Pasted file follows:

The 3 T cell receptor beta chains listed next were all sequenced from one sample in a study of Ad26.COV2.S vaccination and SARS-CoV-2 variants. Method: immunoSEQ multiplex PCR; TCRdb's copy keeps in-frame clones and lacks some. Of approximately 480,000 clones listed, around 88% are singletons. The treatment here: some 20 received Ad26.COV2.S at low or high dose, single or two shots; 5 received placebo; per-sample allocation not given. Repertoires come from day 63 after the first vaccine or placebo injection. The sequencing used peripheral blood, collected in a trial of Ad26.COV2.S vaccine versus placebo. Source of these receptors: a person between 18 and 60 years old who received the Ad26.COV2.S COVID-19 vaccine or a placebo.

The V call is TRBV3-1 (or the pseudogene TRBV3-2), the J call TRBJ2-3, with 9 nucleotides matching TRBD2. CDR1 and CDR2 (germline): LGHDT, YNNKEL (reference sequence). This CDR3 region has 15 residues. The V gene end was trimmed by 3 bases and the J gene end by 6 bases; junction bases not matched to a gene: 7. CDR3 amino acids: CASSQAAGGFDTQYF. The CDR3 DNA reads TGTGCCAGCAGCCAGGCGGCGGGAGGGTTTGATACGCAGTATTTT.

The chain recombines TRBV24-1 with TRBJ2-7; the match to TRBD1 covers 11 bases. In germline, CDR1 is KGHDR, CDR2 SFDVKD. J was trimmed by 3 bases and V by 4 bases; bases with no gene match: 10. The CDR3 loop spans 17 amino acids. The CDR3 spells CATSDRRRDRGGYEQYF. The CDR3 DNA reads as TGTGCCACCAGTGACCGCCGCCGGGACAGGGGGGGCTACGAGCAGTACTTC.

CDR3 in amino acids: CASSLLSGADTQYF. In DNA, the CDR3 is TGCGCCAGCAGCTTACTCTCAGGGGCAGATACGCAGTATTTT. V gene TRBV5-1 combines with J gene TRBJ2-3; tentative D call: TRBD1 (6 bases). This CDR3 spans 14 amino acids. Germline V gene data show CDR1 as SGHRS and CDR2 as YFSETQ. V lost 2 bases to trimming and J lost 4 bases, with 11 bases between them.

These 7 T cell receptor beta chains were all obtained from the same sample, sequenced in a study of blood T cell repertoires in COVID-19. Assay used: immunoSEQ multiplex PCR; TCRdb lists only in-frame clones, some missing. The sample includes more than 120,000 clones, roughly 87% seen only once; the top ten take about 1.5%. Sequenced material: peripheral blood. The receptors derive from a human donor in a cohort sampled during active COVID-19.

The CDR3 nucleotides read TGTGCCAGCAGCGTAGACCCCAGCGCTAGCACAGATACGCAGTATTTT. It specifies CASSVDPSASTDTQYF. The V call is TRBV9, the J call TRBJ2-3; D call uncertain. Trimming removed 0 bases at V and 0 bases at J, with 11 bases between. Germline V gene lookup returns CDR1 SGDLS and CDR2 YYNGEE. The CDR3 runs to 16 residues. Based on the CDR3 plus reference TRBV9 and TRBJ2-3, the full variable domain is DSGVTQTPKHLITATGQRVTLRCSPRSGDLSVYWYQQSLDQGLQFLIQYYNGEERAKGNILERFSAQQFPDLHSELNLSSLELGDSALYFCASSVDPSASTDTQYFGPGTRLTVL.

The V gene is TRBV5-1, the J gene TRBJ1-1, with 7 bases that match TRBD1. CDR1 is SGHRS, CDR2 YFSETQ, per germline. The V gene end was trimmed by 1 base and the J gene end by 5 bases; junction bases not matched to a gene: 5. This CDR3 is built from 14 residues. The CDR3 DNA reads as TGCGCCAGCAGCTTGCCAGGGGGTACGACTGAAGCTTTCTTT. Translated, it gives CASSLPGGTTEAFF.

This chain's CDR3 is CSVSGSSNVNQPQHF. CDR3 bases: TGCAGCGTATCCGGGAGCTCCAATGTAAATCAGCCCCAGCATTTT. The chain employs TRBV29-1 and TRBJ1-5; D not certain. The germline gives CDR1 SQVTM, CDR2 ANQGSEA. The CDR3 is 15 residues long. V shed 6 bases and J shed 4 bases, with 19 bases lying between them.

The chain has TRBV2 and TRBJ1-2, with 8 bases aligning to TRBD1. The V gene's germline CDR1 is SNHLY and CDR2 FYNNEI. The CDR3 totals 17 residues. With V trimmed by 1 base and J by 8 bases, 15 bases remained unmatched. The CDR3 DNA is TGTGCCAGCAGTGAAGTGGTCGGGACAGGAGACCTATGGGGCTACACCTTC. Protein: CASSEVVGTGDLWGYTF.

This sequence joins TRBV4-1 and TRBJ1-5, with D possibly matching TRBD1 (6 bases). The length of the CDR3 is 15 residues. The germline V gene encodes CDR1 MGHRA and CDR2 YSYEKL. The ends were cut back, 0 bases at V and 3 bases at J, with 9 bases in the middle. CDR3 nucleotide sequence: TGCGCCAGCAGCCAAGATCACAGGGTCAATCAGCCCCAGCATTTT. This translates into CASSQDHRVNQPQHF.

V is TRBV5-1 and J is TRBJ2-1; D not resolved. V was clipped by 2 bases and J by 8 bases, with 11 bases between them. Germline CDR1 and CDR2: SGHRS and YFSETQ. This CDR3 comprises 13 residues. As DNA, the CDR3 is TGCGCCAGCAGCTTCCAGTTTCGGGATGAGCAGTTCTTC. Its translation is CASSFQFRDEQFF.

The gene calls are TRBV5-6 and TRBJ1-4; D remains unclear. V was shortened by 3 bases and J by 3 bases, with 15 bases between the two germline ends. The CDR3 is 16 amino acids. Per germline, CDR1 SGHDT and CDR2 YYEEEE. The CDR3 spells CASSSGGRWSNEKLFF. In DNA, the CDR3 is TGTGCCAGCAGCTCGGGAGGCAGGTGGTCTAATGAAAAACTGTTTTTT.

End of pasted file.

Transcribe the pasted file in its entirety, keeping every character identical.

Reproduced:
The 3 T cell receptor beta chains listed next were all sequenced from one sample in a study of Ad26.COV2.S vaccination and SARS-CoV-2 variants. Method: immunoSEQ multiplex PCR; TCRdb's copy keeps in-frame clones and lacks some. Of approximately 480,000 clones listed, around 88% are singletons. The treatment here: some 20 received Ad26.COV2.S at low or high dose, single or two shots; 5 received placebo; per-sample allocation not given. Repertoires come from day 63 after the first vaccine or placebo injection. The sequencing used peripheral blood, collected in a trial of Ad26.COV2.S vaccine versus placebo. Source of these receptors: a person between 18 and 60 years old who received the Ad26.COV2.S COVID-19 vaccine or a placebo.

The V call is TRBV3-1 (or the pseudogene TRBV3-2), the J call TRBJ2-3, with 9 nucleotides matching TRBD2. CDR1 and CDR2 (germline): LGHDT, YNNKEL (reference sequence). This CDR3 region has 15 residues. The V gene end was trimmed by 3 bases and the J gene end by 6 bases; junction bases not matched to a gene: 7. CDR3 amino acids: CASSQAAGGFDTQYF. The CDR3 DNA reads TGTGCCAGCAGCCAGGCGGCGGGAGGGTTTGATACGCAGTATTTT.

The chain recombines TRBV24-1 with TRBJ2-7; the match to TRBD1 covers 11 bases. In germline, CDR1 is KGHDR, CDR2 SFDVKD. J was trimmed by 3 bases and V by 4 bases; bases with no gene match: 10. The CDR3 loop spans 17 amino acids. The CDR3 spells CATSDRRRDRGGYEQYF. The CDR3 DNA reads as TGTGCCACCAGTGACCGCCGCCGGGACAGGGGGGGCTACGAGCAGTACTTC.

CDR3 in amino acids: CASSLLSGADTQYF. In DNA, the CDR3 is TGCGCCAGCAGCTTACTCTCAGGGGCAGATACGCAGTATTTT. V gene TRBV5-1 combines with J gene TRBJ2-3; tentative D call: TRBD1 (6 bases). This CDR3 spans 14 amino acids. Germline V gene data show CDR1 as SGHRS and CDR2 as YFSETQ. V lost 2 bases to trimming and J lost 4 bases, with 11 bases between them.

These 7 T cell receptor beta chains were all obtained from the same sample, sequenced in a study of blood T cell repertoires in COVID-19. Assay used: immunoSEQ multiplex PCR; TCRdb lists only in-frame clones, some missing. The sample includes more than 120,000 clones, roughly 87% seen only once; the top ten take about 1.5%. Sequenced material: peripheral blood. The receptors derive from a human donor in a cohort sampled during active COVID-19.

The CDR3 nucleotides read TGTGCCAGCAGCGTAGACCCCAGCGCTAGCACAGATACGCAGTATTTT. It specifies CASSVDPSASTDTQYF. The V call is TRBV9, the J call TRBJ2-3; D call uncertain. Trimming removed 0 bases at V and 0 bases at J, with 11 bases between. Germline V gene lookup returns CDR1 SGDLS and CDR2 YYNGEE. The CDR3 runs to 16 residues. Based on the CDR3 plus reference TRBV9 and TRBJ2-3, the full variable domain is DSGVTQTPKHLITATGQRVTLRCSPRSGDLSVYWYQQSLDQGLQFLIQYYNGEERAKGNILERFSAQQFPDLHSELNLSSLELGDSALYFCASSVDPSASTDTQYFGPGTRLTVL.

The V gene is TRBV5-1, the J gene TRBJ1-1, with 7 bases that match TRBD1. CDR1 is SGHRS, CDR2 YFSETQ, per germline. The V gene end was trimmed by 1 base and the J gene end by 5 bases; junction bases not matched to a gene: 5. This CDR3 is built from 14 residues. The CDR3 DNA reads as TGCGCCAGCAGCTTGCCAGGGGGTACGACTGAAGCTTTCTTT. Translated, it gives CASSLPGGTTEAFF.

This chain's CDR3 is CSVSGSSNVNQPQHF. CDR3 bases: TGCAGCGTATCCGGGAGCTCCAATGTAAATCAGCCCCAGCATTTT. The chain employs TRBV29-1 and TRBJ1-5; D not certain. The germline gives CDR1 SQVTM, CDR2 ANQGSEA. The CDR3 is 15 residues long. V shed 6 bases and J shed 4 bases, with 19 bases lying between them.

The chain has TRBV2 and TRBJ1-2, with 8 bases aligning to TRBD1. The V gene's germline CDR1 is SNHLY and CDR2 FYNNEI. The CDR3 totals 17 residues. With V trimmed by 1 base and J by 8 bases, 15 bases remained unmatched. The CDR3 DNA is TGTGCCAGCAGTGAAGTGGTCGGGACAGGAGACCTATGGGGCTACACCTTC. Protein: CASSEVVGTGDLWGYTF.

This sequence joins TRBV4-1 and TRBJ1-5, with D possibly matching TRBD1 (6 bases). The length of the CDR3 is 15 residues. The germline V gene encodes CDR1 MGHRA and CDR2 YSYEKL. The ends were cut back, 0 bases at V and 3 bases at J, with 9 bases in the middle. CDR3 nucleotide sequence: TGCGCCAGCAGCCAAGATCACAGGGTCAATCAGCCCCAGCATTTT. This translates into CASSQDHRVNQPQHF.

V is TRBV5-1 and J is TRBJ2-1; D not resolved. V was clipped by 2 bases and J by 8 bases, with 11 bases between them. Germline CDR1 and CDR2: SGHRS and YFSETQ. This CDR3 comprises 13 residues. As DNA, the CDR3 is TGCGCCAGCAGCTTCCAGTTTCGGGATGAGCAGTTCTTC. Its translation is CASSFQFRDEQFF.

The gene calls are TRBV5-6 and TRBJ1-4; D remains unclear. V was shortened by 3 bases and J by 3 bases, with 15 bases between the two germline ends. The CDR3 is 16 amino acids. Per germline, CDR1 SGHDT and CDR2 YYEEEE. The CDR3 spells CASSSGGRWSNEKLFF. In DNA, the CDR3 is TGTGCCAGCAGCTCGGGAGGCAGGTGGTCTAATGAAAAACTGTTTTTT.